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Pretty Good, For a Girl

The Rime of the Ancient Mariner is an old parable poem. The kind that weaves a lesson into the lines. Then it sits back too see if you understand. You can look up the story yourself. I will give you the Lizapedia version in case 1800's poems aren't your thing. A ship is lost in the South Pole. Things are bad, really bad. An Albatross bird flies next to the hopelessly lost ship. The men aboard rejoice as they see this bird as a navigator and source of hope to find a way home. In ignorance, one man kills the bird, dooming the ship. He is made to wear the dead bird across his shoulders a symbol of his stupidity. So to wear an albatross is to wear your shame for all to see.

I was 16 or 17, high school at least. Those details aren't as sharp. Flashbulb memories are like that, grainy around the edges and sharp in the center.

This part is grainy, like a TV whose bunny ears need fixin' or like when your YouTube video is buffering. I'm partnered in adult karate class with a male black belt. He's revered by his counterparts but I don't know him well. He's been gone from the dojo for over 7 years. I know this because I've been there since I was 9 and don't know the guy but for the few classes he's attended since returning from some long hiatus.

We're sparring each other. I do remember distinctly not being concerned about his ability. I'm beating him on speed and skill. I had been competing all over country for years. I was well adept at this, winning at most tournaments I went to. He's out of breath when were done. I move on to who ever was next.

This certainly would not have created a memory worth storing. That is, until we finished a couple more rounds and bowed to leave the mat. He turned to me, and with full sincerity said, "You spar pretty good for a girl." Lights, camera, Flashbulb memory. It is in my head like a sitcom. Like when the main character breaks the 4th wall to talk to the audience like, "Errrr, what did he just say?" Zack Morris and Fresh Prince Style.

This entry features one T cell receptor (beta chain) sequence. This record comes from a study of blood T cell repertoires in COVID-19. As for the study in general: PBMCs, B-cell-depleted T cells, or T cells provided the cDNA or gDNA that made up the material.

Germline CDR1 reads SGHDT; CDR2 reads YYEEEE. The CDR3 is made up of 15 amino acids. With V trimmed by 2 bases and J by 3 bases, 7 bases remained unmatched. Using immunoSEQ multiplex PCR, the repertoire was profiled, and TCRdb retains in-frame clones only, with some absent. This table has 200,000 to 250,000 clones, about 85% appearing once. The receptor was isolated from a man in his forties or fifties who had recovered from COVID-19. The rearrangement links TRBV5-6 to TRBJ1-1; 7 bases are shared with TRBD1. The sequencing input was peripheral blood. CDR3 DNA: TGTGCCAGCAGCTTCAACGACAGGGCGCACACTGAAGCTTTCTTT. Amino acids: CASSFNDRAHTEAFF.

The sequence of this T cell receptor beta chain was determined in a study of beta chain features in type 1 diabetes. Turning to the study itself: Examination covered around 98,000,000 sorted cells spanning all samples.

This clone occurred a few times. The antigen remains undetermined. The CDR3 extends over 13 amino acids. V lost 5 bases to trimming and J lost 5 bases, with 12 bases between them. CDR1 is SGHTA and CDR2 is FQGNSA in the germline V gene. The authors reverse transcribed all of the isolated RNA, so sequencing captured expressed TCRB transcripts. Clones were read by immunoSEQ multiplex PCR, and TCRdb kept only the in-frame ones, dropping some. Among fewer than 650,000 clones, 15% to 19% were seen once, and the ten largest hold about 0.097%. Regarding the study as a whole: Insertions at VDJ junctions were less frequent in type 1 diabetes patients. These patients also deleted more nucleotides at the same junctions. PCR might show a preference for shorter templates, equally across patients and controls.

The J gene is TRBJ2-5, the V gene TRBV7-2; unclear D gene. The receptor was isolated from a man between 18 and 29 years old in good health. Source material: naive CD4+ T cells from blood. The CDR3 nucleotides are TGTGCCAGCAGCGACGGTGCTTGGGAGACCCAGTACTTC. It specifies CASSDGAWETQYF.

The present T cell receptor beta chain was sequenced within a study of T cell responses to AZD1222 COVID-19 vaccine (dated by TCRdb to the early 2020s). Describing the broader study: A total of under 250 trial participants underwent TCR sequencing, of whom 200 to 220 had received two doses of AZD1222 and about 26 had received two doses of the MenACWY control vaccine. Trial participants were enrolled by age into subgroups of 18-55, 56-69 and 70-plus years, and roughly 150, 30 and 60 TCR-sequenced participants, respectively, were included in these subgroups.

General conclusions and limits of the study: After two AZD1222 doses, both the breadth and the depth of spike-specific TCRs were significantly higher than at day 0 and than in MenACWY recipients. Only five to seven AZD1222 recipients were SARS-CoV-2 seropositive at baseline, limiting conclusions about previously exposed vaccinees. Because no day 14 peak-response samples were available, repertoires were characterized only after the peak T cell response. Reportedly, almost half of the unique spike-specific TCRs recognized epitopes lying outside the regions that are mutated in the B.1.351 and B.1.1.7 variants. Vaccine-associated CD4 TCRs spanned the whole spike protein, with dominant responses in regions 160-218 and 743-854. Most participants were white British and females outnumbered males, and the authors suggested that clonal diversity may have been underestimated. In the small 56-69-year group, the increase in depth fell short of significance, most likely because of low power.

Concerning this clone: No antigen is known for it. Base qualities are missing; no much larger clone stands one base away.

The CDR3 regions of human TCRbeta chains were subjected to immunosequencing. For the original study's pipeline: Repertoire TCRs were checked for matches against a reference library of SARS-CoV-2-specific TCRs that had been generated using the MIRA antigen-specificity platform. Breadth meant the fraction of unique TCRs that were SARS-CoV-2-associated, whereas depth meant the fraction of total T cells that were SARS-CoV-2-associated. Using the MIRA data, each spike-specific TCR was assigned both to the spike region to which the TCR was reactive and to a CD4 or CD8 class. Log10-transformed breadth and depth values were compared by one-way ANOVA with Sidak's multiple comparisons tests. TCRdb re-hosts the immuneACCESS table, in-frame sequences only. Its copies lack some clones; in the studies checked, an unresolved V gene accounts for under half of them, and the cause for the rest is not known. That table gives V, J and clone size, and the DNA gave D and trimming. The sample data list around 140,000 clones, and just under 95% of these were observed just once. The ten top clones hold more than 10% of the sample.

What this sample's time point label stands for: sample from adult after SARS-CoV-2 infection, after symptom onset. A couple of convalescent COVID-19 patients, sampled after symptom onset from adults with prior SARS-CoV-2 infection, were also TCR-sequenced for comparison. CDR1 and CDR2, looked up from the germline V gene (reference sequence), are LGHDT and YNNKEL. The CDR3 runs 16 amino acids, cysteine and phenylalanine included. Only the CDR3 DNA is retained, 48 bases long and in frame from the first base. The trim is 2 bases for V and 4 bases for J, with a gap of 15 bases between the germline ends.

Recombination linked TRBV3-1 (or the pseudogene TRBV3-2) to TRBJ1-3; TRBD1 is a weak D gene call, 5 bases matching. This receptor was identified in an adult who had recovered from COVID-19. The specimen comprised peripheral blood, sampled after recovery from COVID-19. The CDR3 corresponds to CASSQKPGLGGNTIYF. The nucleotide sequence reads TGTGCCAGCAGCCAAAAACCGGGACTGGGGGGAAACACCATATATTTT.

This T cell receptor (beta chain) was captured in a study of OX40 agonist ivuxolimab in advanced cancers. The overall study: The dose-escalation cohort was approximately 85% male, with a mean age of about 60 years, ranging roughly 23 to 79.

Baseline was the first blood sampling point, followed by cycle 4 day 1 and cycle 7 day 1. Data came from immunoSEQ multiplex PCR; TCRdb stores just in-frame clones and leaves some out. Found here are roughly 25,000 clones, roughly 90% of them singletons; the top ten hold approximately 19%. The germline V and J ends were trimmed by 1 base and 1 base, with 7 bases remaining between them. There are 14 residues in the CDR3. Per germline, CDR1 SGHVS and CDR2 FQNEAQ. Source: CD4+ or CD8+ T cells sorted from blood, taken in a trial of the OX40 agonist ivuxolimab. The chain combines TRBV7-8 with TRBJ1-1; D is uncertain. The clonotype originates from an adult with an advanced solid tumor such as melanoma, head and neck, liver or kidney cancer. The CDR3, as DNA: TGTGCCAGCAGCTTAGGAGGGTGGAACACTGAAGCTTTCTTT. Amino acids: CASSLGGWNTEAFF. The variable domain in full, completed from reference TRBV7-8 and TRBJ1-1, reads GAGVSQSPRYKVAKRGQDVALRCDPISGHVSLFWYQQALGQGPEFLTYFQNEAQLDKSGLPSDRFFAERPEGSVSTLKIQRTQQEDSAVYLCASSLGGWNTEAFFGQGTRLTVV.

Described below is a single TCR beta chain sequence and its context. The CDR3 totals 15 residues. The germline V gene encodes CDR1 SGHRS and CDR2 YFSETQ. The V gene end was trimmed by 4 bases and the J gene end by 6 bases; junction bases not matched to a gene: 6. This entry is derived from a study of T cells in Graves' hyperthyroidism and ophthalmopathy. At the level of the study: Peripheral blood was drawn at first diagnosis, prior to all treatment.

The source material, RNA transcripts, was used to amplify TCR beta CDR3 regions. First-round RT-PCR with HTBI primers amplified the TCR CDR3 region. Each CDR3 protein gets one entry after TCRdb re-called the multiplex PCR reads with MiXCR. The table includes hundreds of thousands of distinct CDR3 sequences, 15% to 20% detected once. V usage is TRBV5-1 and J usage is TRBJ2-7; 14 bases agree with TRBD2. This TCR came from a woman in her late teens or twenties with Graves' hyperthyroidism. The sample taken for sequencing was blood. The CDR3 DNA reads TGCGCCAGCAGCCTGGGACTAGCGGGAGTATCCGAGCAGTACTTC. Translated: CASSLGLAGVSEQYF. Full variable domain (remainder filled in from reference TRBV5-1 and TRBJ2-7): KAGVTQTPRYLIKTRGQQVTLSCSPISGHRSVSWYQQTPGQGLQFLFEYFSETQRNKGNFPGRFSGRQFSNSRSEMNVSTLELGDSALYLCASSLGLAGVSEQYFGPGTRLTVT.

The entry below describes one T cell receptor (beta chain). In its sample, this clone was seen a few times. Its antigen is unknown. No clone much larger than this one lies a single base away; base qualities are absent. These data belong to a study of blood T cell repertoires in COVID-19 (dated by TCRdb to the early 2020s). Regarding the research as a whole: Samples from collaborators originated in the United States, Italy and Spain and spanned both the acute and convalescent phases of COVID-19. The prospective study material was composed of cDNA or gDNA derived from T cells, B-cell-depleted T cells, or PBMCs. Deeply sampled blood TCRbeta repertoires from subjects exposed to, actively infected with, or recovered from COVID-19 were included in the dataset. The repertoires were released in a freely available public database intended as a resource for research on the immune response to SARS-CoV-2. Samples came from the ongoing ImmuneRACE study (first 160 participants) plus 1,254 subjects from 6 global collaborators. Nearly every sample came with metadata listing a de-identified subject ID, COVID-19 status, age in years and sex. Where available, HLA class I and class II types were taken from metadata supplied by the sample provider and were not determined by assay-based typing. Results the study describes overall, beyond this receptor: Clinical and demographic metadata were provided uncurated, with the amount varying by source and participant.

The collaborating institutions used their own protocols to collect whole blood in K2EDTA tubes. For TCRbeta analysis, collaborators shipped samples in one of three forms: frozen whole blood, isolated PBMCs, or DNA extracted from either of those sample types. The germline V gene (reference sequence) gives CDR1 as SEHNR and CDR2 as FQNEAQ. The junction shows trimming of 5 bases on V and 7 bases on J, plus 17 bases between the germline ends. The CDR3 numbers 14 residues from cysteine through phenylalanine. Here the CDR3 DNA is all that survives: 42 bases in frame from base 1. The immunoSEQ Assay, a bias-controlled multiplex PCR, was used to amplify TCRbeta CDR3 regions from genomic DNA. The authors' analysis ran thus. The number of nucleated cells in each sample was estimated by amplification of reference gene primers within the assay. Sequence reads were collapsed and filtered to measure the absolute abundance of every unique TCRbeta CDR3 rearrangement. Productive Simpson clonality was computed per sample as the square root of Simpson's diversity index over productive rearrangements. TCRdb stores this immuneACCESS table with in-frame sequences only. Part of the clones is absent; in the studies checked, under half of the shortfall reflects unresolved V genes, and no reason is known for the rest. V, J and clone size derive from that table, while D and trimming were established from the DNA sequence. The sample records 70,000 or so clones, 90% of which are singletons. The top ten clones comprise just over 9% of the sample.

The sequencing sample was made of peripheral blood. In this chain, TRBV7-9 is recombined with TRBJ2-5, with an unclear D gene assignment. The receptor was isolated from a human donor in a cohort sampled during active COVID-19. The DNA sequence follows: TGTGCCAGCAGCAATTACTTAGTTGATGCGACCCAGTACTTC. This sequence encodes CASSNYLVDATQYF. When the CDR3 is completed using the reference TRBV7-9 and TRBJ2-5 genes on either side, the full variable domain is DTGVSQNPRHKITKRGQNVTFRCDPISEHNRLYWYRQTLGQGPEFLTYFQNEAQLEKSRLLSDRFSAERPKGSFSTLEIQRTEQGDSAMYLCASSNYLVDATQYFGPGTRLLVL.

I truly believe he intended to give me a compliment. Instead though, he gave me an Albatross to wear on my shoulders for the next decade and a half (and counting).

He wrapped a dead bird, some shameful reminder of my audacity to be born and express as a girl, across my shoulders. I beat him. Yet, he did not qualify it such because...I happen to be girl.

I read online another coach give another "compliment" to another girl, wrapped in white feathers today. "She shows us that girls can be as good as boys." If she feels like I felt, she will write about this when she finds her voice and plucks the feathers too.

"BOY" is not the benchmark women are trying to rise to. You guys aren't the standard for talent or hard work or discipline or any the other adjectives in the world. Neither is "girl."

We are all just working. We are all just striving. We are all just trying. Please stop lacing our successes with an asterisk. "Good, but is still a girl," is not a compliment. Our gender isn't some plague were training to overcome, then to be praised for having done so.

Our dreams, skills, aspirations, and goals are no longer antiquated and shaped solely on our gender at birth. Our boys are no longer tied to narrow definitions of masculinity. Our girls can flex their physical acumen. Our language, culturally, can grow too.

It is OK to be challenged to improve. Anything not growing is dying after all, and we all have life to live. There are a thousand ways I am trying to improve my character every day. I am flawed in so many ways, but my gender is not a character flaw.

And honestly, my gender (his gender, hers, theirs, yours) isn't what made me disciplined, practice all those hours, or develop

my talent. It was just me.

You're not "being a man" when you work hard. They aren't girl push ups when you modify. We have to stop slamming each other for being human. Leave the gender out of your compliments. She was just good. I was just good. He is good. They are good. WE are good. No more dead birds need to adorn the shoulders of our successes. Little girls don't need to be told our gender is a disability to rise above. Little boys don't need to be surprised when girls work hard. Little boys don't need to be shamed for modifying workout, or being beat by a girl.

We're all in this existence together. Let's make the best out of it

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Raymore Mo

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